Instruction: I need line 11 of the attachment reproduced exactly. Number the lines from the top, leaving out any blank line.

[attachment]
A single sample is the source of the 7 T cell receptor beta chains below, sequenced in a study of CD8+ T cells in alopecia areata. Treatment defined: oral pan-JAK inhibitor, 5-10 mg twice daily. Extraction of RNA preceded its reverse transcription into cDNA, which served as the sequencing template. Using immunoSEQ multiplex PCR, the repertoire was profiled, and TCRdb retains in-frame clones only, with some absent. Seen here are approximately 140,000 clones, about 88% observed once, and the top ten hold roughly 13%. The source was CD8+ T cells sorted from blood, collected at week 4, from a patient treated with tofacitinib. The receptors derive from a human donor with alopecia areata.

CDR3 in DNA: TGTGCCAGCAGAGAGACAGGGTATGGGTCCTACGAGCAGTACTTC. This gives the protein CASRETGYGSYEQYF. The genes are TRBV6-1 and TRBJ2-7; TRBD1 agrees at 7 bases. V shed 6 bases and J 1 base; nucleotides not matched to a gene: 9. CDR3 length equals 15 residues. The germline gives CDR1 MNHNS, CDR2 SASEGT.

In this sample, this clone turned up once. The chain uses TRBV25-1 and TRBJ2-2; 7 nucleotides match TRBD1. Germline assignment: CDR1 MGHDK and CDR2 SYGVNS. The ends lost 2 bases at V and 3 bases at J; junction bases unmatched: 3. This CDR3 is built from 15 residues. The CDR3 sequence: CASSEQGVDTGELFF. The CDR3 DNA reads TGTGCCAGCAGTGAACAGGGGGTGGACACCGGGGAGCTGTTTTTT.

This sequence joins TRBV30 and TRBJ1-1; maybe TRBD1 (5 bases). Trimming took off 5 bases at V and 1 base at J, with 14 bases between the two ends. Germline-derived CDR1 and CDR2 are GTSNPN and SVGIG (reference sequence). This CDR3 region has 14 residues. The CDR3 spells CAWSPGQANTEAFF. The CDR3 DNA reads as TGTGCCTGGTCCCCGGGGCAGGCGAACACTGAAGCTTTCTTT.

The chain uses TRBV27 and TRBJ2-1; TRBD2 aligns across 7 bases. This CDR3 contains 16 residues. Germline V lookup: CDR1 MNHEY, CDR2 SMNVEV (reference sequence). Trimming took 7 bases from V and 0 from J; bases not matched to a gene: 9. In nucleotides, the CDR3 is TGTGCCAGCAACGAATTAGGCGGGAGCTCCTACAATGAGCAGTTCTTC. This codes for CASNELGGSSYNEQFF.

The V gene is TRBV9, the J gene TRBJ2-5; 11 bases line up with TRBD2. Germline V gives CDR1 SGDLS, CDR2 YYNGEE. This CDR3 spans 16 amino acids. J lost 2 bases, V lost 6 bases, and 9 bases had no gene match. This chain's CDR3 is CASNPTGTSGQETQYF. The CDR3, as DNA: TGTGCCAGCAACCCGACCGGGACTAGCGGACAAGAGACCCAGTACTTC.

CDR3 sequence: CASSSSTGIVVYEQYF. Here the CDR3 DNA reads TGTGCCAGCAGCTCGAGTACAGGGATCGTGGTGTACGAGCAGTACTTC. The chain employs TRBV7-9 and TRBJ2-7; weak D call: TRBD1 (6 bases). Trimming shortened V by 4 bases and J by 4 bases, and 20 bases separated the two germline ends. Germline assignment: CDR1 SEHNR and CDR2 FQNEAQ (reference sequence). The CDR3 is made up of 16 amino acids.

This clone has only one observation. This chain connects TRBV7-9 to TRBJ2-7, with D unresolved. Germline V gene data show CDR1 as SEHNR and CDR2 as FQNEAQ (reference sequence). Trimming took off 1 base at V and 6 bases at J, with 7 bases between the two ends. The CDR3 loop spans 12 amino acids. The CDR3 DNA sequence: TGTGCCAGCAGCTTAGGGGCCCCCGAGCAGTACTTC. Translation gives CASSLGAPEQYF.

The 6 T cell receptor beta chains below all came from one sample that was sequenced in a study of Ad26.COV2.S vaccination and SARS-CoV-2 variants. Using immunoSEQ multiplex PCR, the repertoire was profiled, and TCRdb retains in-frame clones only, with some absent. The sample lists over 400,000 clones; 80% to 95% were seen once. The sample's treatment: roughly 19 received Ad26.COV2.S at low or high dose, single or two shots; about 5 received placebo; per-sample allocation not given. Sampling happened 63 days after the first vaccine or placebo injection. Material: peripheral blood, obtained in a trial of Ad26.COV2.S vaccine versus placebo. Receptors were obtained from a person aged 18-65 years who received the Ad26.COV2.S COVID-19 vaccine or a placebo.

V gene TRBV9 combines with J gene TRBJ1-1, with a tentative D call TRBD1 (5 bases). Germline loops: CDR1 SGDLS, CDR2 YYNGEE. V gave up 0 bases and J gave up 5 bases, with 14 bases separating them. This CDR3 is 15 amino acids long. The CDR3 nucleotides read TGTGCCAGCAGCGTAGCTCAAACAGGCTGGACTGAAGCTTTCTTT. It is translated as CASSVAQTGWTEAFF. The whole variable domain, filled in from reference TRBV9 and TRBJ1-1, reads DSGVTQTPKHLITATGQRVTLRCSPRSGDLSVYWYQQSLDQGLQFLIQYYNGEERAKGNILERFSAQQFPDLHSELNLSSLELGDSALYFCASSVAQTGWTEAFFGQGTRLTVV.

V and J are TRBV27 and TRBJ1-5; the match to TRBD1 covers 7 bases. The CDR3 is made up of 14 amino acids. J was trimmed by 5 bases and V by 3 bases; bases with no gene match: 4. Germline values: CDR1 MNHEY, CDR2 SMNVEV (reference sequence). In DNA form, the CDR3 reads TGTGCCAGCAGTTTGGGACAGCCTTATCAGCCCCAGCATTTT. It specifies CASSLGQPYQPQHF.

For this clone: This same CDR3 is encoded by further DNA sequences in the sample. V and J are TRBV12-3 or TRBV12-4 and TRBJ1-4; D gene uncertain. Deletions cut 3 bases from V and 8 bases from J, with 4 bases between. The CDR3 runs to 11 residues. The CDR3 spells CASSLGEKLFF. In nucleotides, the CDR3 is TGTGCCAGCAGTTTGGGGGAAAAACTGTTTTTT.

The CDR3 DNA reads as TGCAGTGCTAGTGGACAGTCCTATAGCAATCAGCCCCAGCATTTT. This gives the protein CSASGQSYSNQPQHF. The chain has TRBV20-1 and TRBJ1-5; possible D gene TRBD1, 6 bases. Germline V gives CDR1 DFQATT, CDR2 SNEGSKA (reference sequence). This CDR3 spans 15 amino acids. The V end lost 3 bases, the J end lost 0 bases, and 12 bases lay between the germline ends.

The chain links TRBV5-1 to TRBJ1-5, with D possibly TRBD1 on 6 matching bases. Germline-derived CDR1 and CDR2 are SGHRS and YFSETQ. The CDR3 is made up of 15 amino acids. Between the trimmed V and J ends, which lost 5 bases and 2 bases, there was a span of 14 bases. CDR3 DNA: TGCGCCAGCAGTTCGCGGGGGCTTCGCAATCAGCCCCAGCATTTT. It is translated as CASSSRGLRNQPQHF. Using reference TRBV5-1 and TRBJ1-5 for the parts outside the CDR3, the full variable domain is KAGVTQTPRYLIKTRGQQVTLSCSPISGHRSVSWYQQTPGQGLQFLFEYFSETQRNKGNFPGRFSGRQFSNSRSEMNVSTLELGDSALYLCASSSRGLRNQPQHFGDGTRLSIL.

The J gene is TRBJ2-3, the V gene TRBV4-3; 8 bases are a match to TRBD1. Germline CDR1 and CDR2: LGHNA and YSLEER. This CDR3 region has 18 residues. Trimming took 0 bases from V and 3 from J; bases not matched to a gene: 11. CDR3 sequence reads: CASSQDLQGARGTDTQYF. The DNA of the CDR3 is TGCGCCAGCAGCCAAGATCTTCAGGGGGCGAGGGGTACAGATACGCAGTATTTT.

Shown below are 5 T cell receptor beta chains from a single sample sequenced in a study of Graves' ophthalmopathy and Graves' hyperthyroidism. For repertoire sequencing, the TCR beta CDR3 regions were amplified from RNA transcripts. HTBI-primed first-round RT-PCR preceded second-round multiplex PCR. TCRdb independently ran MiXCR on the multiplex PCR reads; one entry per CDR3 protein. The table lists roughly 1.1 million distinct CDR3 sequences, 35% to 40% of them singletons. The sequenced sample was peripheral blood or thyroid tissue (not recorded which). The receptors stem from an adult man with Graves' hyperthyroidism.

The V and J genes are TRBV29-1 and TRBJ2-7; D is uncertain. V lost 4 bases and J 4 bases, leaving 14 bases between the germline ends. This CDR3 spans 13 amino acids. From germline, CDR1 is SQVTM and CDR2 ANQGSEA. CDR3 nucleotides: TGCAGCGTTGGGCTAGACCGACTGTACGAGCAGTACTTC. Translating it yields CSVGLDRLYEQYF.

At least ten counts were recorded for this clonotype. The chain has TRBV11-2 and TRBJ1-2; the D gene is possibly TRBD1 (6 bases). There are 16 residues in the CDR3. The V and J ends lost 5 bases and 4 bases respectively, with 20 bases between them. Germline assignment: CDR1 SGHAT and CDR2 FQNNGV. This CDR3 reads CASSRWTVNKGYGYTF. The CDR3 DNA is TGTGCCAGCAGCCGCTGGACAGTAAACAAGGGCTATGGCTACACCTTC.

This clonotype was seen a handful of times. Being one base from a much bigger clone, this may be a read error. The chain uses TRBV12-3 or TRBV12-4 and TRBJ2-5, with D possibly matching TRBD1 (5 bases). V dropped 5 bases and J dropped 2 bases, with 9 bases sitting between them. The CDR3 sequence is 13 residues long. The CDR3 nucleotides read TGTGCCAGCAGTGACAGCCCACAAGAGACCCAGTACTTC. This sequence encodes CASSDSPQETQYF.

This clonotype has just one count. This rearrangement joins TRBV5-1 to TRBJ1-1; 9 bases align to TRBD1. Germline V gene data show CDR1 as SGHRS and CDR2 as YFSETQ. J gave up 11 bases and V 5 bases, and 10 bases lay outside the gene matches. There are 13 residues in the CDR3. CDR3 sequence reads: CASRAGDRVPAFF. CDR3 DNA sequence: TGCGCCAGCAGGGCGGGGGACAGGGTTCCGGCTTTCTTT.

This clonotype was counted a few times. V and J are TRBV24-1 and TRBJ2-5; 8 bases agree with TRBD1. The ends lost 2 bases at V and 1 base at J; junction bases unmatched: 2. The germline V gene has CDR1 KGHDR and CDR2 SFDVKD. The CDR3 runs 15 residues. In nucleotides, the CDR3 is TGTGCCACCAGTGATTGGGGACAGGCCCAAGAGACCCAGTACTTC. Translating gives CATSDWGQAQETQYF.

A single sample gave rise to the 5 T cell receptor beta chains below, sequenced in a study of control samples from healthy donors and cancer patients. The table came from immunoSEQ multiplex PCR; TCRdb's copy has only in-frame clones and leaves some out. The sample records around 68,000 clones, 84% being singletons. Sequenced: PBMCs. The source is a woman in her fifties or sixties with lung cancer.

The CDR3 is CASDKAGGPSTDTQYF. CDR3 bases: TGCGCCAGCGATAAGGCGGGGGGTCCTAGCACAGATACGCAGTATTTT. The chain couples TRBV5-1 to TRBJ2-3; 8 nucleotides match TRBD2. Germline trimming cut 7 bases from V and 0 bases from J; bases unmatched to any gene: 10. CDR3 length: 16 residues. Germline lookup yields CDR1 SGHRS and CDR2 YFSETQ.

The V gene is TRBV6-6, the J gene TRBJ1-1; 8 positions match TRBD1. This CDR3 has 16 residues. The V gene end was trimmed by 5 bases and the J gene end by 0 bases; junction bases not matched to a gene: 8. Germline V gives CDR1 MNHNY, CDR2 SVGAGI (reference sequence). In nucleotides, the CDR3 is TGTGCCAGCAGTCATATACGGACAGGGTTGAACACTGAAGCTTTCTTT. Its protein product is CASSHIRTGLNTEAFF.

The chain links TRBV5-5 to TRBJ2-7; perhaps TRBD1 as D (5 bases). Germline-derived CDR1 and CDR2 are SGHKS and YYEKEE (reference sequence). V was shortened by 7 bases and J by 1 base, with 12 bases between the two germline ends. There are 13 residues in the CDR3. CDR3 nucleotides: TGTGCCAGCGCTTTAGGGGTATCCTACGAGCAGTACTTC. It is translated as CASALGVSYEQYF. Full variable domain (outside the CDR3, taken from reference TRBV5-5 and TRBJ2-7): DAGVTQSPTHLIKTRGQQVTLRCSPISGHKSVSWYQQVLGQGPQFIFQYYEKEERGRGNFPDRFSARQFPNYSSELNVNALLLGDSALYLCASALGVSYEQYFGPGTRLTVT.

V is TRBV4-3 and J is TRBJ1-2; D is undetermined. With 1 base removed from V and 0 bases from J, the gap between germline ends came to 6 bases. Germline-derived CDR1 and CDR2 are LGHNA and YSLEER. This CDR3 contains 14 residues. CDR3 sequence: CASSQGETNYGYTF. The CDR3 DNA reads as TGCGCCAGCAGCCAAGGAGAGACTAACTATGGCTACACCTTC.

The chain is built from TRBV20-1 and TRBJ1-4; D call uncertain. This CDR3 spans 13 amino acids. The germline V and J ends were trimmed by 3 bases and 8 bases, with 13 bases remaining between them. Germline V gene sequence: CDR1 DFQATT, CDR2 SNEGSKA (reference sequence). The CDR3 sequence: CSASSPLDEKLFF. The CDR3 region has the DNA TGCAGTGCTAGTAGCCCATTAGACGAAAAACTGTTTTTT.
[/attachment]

V and J are TRBV27 and TRBJ1-5; the match to TRBD1 covers 7 bases. The CDR3 is made up of 14 amino acids. J was trimmed by 5 bases and V by 3 bases; bases with no gene match: 4. Germline values: CDR1 MNHEY, CDR2 SMNVEV (reference sequence). In DNA form, the CDR3 reads TGTGCCAGCAGTTTGGGACAGCCTTATCAGCCCCAGCATTTT. It specifies CASSLGQPYQPQHF.